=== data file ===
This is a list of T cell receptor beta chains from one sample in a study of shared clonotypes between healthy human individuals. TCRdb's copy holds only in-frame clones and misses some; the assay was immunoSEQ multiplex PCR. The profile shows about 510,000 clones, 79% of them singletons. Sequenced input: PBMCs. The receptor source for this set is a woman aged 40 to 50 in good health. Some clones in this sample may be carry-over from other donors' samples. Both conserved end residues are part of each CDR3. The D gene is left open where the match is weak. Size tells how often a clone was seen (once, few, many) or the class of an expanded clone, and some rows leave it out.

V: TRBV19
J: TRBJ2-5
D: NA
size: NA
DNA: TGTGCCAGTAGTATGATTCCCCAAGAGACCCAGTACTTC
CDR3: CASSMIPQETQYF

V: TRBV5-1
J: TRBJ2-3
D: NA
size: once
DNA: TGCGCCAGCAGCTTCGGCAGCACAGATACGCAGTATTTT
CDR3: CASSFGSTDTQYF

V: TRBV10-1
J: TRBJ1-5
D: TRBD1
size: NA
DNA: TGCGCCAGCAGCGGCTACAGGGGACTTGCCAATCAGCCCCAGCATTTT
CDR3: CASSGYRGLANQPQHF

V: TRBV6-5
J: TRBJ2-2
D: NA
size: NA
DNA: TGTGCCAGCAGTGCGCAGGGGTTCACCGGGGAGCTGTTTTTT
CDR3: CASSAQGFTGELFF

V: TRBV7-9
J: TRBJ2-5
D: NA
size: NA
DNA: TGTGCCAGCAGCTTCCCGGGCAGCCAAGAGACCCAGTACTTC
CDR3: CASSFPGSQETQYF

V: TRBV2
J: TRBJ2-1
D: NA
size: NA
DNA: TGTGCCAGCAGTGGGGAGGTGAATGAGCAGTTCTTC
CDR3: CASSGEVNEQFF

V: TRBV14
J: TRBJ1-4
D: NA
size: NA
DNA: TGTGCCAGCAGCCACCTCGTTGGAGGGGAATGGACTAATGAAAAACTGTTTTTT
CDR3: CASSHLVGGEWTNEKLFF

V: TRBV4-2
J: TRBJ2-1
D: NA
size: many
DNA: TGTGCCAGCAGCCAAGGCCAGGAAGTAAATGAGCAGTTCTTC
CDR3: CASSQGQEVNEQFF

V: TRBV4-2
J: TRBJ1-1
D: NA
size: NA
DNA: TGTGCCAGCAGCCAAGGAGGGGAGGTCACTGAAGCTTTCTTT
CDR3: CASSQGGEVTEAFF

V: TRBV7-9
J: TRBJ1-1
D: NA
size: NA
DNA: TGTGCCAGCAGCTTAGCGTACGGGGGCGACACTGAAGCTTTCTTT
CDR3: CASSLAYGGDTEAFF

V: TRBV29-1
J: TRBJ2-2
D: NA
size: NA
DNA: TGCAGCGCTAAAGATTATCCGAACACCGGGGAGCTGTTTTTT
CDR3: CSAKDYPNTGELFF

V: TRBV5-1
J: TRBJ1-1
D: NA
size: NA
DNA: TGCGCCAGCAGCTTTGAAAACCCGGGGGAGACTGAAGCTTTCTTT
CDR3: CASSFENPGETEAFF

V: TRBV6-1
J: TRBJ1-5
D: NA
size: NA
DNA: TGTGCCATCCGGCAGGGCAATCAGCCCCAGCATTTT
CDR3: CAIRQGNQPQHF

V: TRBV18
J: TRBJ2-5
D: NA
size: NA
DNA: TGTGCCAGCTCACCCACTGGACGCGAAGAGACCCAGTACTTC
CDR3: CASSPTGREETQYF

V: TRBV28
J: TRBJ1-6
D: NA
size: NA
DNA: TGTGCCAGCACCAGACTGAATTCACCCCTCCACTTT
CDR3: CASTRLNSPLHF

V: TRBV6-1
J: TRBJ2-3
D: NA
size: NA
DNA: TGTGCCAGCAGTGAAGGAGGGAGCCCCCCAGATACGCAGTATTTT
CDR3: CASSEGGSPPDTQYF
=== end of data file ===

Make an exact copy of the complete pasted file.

This is a list of T cell receptor beta chains from one sample in a study of shared clonotypes between healthy human individuals. TCRdb's copy holds only in-frame clones and misses some; the assay was immunoSEQ multiplex PCR. The profile shows about 510,000 clones, 79% of them singletons. Sequenced input: PBMCs. The receptor source for this set is a woman aged 40 to 50 in good health. Some clones in this sample may be carry-over from other donors' samples. Both conserved end residues are part of each CDR3. The D gene is left open where the match is weak. Size tells how often a clone was seen (once, few, many) or the class of an expanded clone, and some rows leave it out.

V: TRBV19
J: TRBJ2-5
D: NA
size: NA
DNA: TGTGCCAGTAGTATGATTCCCCAAGAGACCCAGTACTTC
CDR3: CASSMIPQETQYF

V: TRBV5-1
J: TRBJ2-3
D: NA
size: once
DNA: TGCGCCAGCAGCTTCGGCAGCACAGATACGCAGTATTTT
CDR3: CASSFGSTDTQYF

V: TRBV10-1
J: TRBJ1-5
D: TRBD1
size: NA
DNA: TGCGCCAGCAGCGGCTACAGGGGACTTGCCAATCAGCCCCAGCATTTT
CDR3: CASSGYRGLANQPQHF

V: TRBV6-5
J: TRBJ2-2
D: NA
size: NA
DNA: TGTGCCAGCAGTGCGCAGGGGTTCACCGGGGAGCTGTTTTTT
CDR3: CASSAQGFTGELFF

V: TRBV7-9
J: TRBJ2-5
D: NA
size: NA
DNA: TGTGCCAGCAGCTTCCCGGGCAGCCAAGAGACCCAGTACTTC
CDR3: CASSFPGSQETQYF

V: TRBV2
J: TRBJ2-1
D: NA
size: NA
DNA: TGTGCCAGCAGTGGGGAGGTGAATGAGCAGTTCTTC
CDR3: CASSGEVNEQFF

V: TRBV14
J: TRBJ1-4
D: NA
size: NA
DNA: TGTGCCAGCAGCCACCTCGTTGGAGGGGAATGGACTAATGAAAAACTGTTTTTT
CDR3: CASSHLVGGEWTNEKLFF

V: TRBV4-2
J: TRBJ2-1
D: NA
size: many
DNA: TGTGCCAGCAGCCAAGGCCAGGAAGTAAATGAGCAGTTCTTC
CDR3: CASSQGQEVNEQFF

V: TRBV4-2
J: TRBJ1-1
D: NA
size: NA
DNA: TGTGCCAGCAGCCAAGGAGGGGAGGTCACTGAAGCTTTCTTT
CDR3: CASSQGGEVTEAFF

V: TRBV7-9
J: TRBJ1-1
D: NA
size: NA
DNA: TGTGCCAGCAGCTTAGCGTACGGGGGCGACACTGAAGCTTTCTTT
CDR3: CASSLAYGGDTEAFF

V: TRBV29-1
J: TRBJ2-2
D: NA
size: NA
DNA: TGCAGCGCTAAAGATTATCCGAACACCGGGGAGCTGTTTTTT
CDR3: CSAKDYPNTGELFF

V: TRBV5-1
J: TRBJ1-1
D: NA
size: NA
DNA: TGCGCCAGCAGCTTTGAAAACCCGGGGGAGACTGAAGCTTTCTTT
CDR3: CASSFENPGETEAFF

V: TRBV6-1
J: TRBJ1-5
D: NA
size: NA
DNA: TGTGCCATCCGGCAGGGCAATCAGCCCCAGCATTTT
CDR3: CAIRQGNQPQHF

V: TRBV18
J: TRBJ2-5
D: NA
size: NA
DNA: TGTGCCAGCTCACCCACTGGACGCGAAGAGACCCAGTACTTC
CDR3: CASSPTGREETQYF

V: TRBV28
J: TRBJ1-6
D: NA
size: NA
DNA: TGTGCCAGCACCAGACTGAATTCACCCCTCCACTTT
CDR3: CASTRLNSPLHF

V: TRBV6-1
J: TRBJ2-3
D: NA
size: NA
DNA: TGTGCCAGCAGTGAAGGAGGGAGCCCCCCAGATACGCAGTATTTT
CDR3: CASSEGGSPPDTQYF